Laramie County Control Area

Current Advisory Board Members

Name

Cody Smith

Todd Fornstrom

Laurie Jackson

Ryan Kirkbride

Brady Petsch

City

Carpenter

Pine Bluffs

Hillsdale

Cheyenne

Meriden

District

1

2

3

4

5

Expiration

7/31/2024

7/31/2024

7/31/2024

7/31/2027

7/31/2027

Upcoming Meetings

None scheduled at this time.

History Timeline

March 1, 1971 – the Pine Bluffs Critical Area was established by the State Engineer due to conflicts between water users, groundwater levels decline in portions of the area, and it was felt to be in the best interest of the public. 

March 7, 1973 – the Carpenter Critical Area was established by the State Engineer due to requests from area residents, appeared groundwater levels were declining, and it was in the public's interest to institute some type of control measures.

1973 – Legislature changed the designation of “Critical Areas” to “Control Areas” and granted the SE additional authority with Control Areas

June 1976 – the State Engineer’s Office received a verbal request from several groundwater appropriators located in eastern Laramie County to investigate groundwater conditions throughout Laramie County. 

July 26, 1976 – the SEO received a written request from appropriators of groundwater in eastern Laramie County, to establish a county-wide groundwater Control Area.

August 5, 1976 – the SEO received a written request from groundwater appropriators near Albin to establish an Albin Groundwater Control Area, which would be separate from any county-wide control area which might be established. 

October 1, 1976 – the SE submitted a memorandum to the Board of Control (BOC), recommending the modification of the existing Pine Bluffs and Carpenter Control Area boundaries and the establishment of a new Control Area, the Albin Groundwater Control Area.

October 20, 1976 – the SE received a written request that a central Laramie County Groundwater Control Area be established.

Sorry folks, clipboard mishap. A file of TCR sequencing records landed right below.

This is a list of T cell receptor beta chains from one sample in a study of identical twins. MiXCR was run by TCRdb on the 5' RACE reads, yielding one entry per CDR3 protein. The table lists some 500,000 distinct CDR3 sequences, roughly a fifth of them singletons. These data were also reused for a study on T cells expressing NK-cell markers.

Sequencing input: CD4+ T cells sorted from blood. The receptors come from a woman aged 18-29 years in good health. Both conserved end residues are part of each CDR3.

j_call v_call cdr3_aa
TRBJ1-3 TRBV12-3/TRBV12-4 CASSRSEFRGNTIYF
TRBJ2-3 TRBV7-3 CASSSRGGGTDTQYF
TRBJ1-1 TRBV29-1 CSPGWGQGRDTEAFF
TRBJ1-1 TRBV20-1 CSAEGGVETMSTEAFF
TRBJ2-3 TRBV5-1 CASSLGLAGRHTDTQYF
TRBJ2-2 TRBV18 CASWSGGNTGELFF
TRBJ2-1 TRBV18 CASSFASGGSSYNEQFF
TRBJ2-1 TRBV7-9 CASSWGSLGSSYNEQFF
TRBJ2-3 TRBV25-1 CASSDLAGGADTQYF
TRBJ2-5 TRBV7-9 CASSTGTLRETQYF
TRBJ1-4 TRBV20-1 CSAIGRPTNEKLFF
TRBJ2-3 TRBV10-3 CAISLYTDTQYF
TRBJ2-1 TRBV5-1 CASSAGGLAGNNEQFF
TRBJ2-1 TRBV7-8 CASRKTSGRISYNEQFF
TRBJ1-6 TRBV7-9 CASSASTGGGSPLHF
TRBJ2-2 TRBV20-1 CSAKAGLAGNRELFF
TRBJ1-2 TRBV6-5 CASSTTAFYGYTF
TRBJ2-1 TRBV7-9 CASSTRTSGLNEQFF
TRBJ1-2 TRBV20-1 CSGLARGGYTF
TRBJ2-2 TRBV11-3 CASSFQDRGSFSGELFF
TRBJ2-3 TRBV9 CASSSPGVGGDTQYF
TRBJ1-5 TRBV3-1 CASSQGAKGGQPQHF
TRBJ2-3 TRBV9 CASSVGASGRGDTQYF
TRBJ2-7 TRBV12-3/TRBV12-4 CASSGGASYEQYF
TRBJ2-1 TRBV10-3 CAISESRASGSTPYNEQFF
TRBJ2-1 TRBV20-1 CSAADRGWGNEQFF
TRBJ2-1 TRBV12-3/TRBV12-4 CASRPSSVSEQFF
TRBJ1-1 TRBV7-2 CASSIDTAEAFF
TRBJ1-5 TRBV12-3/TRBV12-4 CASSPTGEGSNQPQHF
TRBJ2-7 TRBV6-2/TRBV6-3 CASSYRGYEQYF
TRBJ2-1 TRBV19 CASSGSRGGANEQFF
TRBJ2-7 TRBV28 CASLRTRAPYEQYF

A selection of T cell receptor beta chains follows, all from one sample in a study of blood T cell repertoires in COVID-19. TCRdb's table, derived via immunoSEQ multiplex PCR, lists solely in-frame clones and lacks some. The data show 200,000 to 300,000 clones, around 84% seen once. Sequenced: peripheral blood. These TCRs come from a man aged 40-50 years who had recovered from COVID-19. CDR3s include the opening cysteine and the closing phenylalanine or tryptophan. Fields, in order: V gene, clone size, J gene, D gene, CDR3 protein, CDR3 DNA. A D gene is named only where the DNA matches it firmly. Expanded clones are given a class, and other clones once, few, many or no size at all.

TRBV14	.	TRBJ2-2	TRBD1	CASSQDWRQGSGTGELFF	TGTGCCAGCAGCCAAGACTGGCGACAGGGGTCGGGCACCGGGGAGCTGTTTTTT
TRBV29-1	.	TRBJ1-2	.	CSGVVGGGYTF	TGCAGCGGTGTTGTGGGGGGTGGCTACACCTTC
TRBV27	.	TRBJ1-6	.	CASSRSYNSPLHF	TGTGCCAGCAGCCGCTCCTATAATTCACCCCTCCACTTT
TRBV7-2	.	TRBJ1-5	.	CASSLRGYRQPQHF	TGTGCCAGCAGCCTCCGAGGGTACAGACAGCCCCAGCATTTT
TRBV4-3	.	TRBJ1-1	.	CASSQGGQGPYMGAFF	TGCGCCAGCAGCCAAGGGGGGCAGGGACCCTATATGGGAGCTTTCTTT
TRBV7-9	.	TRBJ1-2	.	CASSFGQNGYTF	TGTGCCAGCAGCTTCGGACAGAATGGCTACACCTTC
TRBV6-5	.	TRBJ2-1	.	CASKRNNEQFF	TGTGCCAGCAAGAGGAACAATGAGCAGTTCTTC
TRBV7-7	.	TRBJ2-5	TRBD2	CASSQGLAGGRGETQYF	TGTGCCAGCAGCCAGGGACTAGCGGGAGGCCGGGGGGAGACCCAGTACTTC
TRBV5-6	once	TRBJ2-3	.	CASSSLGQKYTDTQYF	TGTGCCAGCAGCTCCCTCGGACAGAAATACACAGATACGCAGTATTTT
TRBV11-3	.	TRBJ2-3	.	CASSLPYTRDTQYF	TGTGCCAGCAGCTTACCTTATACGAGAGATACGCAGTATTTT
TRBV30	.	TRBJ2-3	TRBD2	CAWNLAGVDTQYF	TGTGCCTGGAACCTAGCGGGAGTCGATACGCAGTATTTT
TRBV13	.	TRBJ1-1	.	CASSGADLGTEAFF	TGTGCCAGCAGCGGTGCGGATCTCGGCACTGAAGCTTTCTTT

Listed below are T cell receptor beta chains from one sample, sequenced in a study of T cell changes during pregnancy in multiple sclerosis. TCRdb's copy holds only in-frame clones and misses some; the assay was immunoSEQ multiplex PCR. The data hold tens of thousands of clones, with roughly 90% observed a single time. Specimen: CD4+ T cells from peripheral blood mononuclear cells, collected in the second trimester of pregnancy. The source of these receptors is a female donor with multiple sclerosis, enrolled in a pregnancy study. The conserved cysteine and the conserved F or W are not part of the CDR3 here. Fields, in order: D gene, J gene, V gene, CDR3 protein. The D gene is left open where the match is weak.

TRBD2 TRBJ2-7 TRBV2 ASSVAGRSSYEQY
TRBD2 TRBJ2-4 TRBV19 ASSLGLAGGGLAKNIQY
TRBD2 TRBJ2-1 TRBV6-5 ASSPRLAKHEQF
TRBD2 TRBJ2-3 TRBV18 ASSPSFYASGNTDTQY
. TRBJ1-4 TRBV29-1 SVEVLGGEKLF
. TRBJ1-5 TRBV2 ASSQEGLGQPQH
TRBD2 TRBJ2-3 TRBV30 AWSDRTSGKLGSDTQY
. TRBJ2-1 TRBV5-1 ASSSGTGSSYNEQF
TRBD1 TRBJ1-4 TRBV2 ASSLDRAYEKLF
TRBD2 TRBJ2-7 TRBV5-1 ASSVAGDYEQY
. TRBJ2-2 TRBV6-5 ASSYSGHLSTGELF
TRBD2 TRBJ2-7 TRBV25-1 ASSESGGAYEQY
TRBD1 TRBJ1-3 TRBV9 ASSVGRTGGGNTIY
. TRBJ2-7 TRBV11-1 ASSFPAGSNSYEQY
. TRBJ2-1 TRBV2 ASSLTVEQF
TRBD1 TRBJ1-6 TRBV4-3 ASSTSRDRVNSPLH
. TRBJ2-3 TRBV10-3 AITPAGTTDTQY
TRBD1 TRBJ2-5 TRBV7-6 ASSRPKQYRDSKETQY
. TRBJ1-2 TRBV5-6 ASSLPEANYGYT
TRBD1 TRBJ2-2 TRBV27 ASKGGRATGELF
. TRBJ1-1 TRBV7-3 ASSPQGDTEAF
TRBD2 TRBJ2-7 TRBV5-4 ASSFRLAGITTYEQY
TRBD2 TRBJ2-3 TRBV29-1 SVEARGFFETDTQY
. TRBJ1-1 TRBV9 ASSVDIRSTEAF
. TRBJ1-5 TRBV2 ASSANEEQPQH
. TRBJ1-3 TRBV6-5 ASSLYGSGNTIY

October 1976 – the U.S. Geological Survey and the SEO commenced a digital model investigation of Laramie, County.

November 16, 1976 – the BOC held a public hearing to consider the modification of the Pine Bluffs and Carpenter Groundwater Control Area boundaries and the establishment of a new Albin Groundwater Control Area. 

February 14, 1977 - the BOC held a special meeting to consider the comments received subsequent to the public hearing in connection with the establishment of a new Albin Groundwater Control Area and the expansion of two existing Control Areas in Laramie County. As a result, the BOC agreed not to establish a new groundwater Control Area or amend existing Control Areas but to request the State Engineer implement a moratorium on the issuance of new, high capacity well permits in eastern Laramie County. The moratorium would stay in effect until the results of the U.S. Geological Survey’s groundwater model study were known and a decision was reached by the BOC. 

May 1977 – construction commenced of observation wells to be used in conjunction with the investigation of Laramie County groundwater conditions.

August 17, 1977 – the BOC was notified that the observation wells were in place and the groundwater modeling effort was continuing.

January 31, 1978 – the BOC held a special meeting in Lusk, Wyoming during which the BOC recommended that the moratorium in Laramie County be extended until March 1, 1978.  

March 1, 1978 – Marvin Crist (U.S. Geological Survey) presented the preliminary results of the Laramie County groundwater model to the BOC after which the BOC recommended the moratorium be extended.

December 8, 1978 – the BOC recommended the moratorium be extended.  

February 5, 1979 – Mr. Crist presented the results of the Laramie County groundwater model to the BOC, the Pine Bluffs and Carpenter Groundwater Control Area Advisory Board members, and the Division I Groundwater Advisory Committee members.